The surveyor will see you now Journalist and Pollster
As an increasing number of Americans exhibit knowledge of and confidence in the success of the surge in Iraq, pollsters seeking a gloomier picture have turned to their single most reliable focus group for bad news. They have in fact skipped the middle men and women and gone to its very font: the media.
In a November 28th Reuters story, we are subjected to the opinions of people who are paid not to express any.
Nearly 90 percent of U.S. journalists in Iraq say much of Baghdad is still too dangerous to visit, despite a recent drop in violence attributed to the build-up of U.S. forces, a (Pew Research Center) poll released on Wednesday said.
One wonders if this is the same 90% of correspondents who admitted to voting for President Bill Clinton twice; certainly a great deal of overlap exists between the two polling samples.
Reuters continues its exploration of the journalistic psyche:
... (A)mid signs of declining Iraqi civilian casualties and progress against Islamist militants such as al Qaeda in Iraq ... most journalists said they believe violence and the threat of violence have increased during their tenures. (Emphasis added.)
The (media) are more than prepared to fit Saint Nick for a swimsuit, in anticipation of their belief in man-made global warming.
So despite mounting evidence to the contrary, these professional seekers of truth and accuracy believe that things are worsening.
The story does not mention if Pew inquired as to their belief in Santa Claus. There is mounting evidence that it is nearly impossible for a rotund man with an apparently bottomless sack to get down every chimney on the planet in one night, but that certainly does not preclude their believing in his circumnavigating and gifting the globe every Christmas Eve (excuse me, Summer Solstice Holiday Plus Three).
They are more than prepared to fit Saint Nick for a swimsuit, in anticipation of their belief in man-made global warming.
And why do these scribes believe it is getting more dangerous, rather than know it?
Much of the danger for journalists is faced by local Iraqis, who often do most of the reporting outside Baghdad's heavily fortified Green Zone, the data showed.
So these true believers are resting comfortably in Baghdad's Green Zone, and dispatching the locals to do the heavy lifting. One wonders, then, why Pew did not ask the Iraqis whether or not things on the ground are devolving. (Perhaps they did, and did not like the results.)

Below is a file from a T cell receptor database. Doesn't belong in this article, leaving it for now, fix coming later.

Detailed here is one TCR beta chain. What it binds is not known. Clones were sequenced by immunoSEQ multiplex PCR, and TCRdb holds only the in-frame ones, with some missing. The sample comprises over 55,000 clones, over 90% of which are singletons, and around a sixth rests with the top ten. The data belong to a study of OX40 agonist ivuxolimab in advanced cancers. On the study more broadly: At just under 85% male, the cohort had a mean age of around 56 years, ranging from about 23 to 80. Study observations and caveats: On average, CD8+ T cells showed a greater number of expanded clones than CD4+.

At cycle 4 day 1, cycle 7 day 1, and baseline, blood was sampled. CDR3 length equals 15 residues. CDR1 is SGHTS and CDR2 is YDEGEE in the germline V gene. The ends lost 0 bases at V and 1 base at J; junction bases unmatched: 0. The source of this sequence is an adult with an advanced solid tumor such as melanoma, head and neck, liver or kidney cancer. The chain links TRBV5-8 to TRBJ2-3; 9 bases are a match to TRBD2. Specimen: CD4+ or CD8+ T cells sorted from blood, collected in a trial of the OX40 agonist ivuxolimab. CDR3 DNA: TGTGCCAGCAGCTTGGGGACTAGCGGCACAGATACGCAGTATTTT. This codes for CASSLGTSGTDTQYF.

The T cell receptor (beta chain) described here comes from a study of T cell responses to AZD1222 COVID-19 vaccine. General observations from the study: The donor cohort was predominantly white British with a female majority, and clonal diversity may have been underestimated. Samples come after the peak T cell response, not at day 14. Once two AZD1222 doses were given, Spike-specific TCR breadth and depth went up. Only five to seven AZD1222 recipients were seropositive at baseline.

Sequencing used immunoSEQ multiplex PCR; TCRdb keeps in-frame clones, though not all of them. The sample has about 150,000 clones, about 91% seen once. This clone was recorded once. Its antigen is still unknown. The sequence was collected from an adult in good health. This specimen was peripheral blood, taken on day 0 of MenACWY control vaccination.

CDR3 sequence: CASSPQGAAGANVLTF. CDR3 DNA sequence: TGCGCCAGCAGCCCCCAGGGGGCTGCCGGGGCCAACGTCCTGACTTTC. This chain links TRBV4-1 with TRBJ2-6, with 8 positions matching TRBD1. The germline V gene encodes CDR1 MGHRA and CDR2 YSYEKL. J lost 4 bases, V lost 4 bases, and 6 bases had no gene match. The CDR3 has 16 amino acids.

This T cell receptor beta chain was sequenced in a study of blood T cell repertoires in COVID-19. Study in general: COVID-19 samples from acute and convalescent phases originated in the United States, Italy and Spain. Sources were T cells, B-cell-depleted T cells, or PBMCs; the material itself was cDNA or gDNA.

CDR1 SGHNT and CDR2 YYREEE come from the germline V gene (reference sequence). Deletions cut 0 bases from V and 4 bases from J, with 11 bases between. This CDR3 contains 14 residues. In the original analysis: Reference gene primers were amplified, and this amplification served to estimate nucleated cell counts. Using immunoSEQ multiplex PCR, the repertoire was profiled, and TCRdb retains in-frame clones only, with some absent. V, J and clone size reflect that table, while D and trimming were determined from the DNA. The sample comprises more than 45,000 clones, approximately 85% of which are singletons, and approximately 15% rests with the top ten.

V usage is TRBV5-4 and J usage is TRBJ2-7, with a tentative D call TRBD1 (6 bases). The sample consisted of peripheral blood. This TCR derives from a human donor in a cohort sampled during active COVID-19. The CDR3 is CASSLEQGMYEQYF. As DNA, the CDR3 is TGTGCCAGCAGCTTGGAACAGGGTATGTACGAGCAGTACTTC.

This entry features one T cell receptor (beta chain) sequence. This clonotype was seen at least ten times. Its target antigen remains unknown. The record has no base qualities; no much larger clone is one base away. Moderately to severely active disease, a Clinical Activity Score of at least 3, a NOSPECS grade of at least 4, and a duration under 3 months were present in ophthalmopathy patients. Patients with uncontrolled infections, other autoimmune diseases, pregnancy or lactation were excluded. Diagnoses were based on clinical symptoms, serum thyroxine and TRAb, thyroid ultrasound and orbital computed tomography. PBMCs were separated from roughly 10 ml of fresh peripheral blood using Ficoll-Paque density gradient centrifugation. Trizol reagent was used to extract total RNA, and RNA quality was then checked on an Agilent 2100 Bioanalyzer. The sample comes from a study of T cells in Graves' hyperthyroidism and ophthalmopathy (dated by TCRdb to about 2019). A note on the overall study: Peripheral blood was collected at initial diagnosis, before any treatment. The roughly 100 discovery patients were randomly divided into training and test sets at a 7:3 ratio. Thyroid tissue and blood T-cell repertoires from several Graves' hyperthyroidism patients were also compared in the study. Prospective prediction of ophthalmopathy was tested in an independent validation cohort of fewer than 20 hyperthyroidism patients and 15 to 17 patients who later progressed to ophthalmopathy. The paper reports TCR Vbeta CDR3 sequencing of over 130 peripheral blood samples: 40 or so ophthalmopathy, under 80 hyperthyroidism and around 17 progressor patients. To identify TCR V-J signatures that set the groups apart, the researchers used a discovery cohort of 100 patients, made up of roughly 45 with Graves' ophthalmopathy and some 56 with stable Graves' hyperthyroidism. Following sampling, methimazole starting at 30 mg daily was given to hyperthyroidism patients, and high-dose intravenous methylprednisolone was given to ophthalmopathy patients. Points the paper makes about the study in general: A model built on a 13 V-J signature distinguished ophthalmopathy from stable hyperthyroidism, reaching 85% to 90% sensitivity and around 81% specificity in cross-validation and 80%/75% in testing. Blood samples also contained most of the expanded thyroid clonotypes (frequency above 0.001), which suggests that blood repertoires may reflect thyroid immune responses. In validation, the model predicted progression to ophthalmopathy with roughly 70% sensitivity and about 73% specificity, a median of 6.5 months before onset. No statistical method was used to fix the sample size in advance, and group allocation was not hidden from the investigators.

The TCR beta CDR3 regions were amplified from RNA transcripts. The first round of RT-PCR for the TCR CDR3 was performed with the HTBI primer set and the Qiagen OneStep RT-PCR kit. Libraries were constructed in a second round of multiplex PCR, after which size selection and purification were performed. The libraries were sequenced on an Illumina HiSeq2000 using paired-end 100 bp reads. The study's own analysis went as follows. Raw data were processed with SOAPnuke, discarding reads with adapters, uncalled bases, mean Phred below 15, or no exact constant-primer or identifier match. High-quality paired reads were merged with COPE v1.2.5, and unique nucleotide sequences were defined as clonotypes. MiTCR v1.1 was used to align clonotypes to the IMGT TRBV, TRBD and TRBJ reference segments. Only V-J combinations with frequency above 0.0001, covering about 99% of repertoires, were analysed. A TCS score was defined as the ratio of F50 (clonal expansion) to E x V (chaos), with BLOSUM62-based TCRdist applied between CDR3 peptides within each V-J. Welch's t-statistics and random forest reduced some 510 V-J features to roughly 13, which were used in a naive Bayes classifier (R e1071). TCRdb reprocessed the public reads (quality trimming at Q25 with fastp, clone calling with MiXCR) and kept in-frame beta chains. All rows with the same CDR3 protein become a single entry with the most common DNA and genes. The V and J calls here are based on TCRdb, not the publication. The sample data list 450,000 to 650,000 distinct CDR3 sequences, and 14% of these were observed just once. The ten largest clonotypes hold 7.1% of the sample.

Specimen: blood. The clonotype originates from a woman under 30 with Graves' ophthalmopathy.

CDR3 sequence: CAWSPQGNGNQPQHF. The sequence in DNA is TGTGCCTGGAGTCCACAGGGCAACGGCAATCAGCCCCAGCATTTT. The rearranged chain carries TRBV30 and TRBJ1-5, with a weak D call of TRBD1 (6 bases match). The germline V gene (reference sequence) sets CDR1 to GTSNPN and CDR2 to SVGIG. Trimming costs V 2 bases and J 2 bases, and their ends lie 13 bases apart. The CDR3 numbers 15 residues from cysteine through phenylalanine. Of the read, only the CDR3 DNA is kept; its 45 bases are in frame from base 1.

"Above all, the journalists -- most of them veteran war correspondents -- describe conditions in Iraq as the most perilous they have ever encountered, and this above everything else is influencing the reporting," the (Pew) authors said in a report that accompanied the data.
"The most perilous (conditions) they have encountered"? They are not the ones doing the encountering, Iraqis are. Ask THEM.
Of what do these cocoon-conditioned journalists give a far better assessment? Why, their reporting, of course.
HIGH MARKS FOR REPORTING EFFORT
Pew had tried to reach a total of 181 journalists, which it believes are nearly all those who have covered Iraq for American news organizations.
The journalists gave high marks to the overall reporting effort, with 74 percent rating news-gathering as good or excellent.
Again one is led to ask, are they speaking of themselves or those natives doing their dirty work for them?
For those of us in the media bias analysis game, the following may very well be a harmonic convergence moment.
Despite claims by U.S. officials that reporting from Iraq is negatively biased, 70 percent of those surveyed believe overall coverage is accurate, while 15 percent say the coverage makes the situation look better than it is.
Forty-four percent of journalists believe reporting has treated the Bush administration fairly, while 43 percent said coverage has been too easy on U.S. officials.
Let us play out this bit of polling sophistry:
Q: U.S. officials say you are biased. Are you?
A: Absolutely not.
Q: Thank you very much; we didn't think so. Next question, ... .
Reuters then goes on to refer to President Bush's change in strategy in Iraq as the "so-called surge", and concludes with:
Under-reported subjects of the war include the plight of Iraqi civilians, Shi'ite-on-Shi'ite violence in southern Iraq and general events occurring outside Baghdad, journalists said.
The search for irony is here thoroughly requited. Reporters are complaining that there are stories going unreported. Here is a suggestion, REPORT ON THEM. Or at the very least have your Iraqi lackeys peek around a bit.
This is the functional equivalent of a bartender standing all day at his post with his hands in his pockets, refusing to acknowledge the many parched patrons vying for his attention, and then complaining at the end of the night that he did not sell any alcohol. Grab a tap and a bottle, Chief.
That this piece was co-edited by a man named Alister Bull only begins to cover it. What we have here is the media and the pollsters working, again, seamlessly and as one, to self-assuage and reaffirm their work and their worldview, reality be damned.
When the news is bad, all of it is fit to print. But when things turn towards the better, and the Pollster no longer gets the results he wants from the American people, the news quickly devolves into a navel-gazing therapy session where the Pollster and the Journalist take turns as doctor and patient
Unfortunately, neither the convalescents nor the reporting ever improve.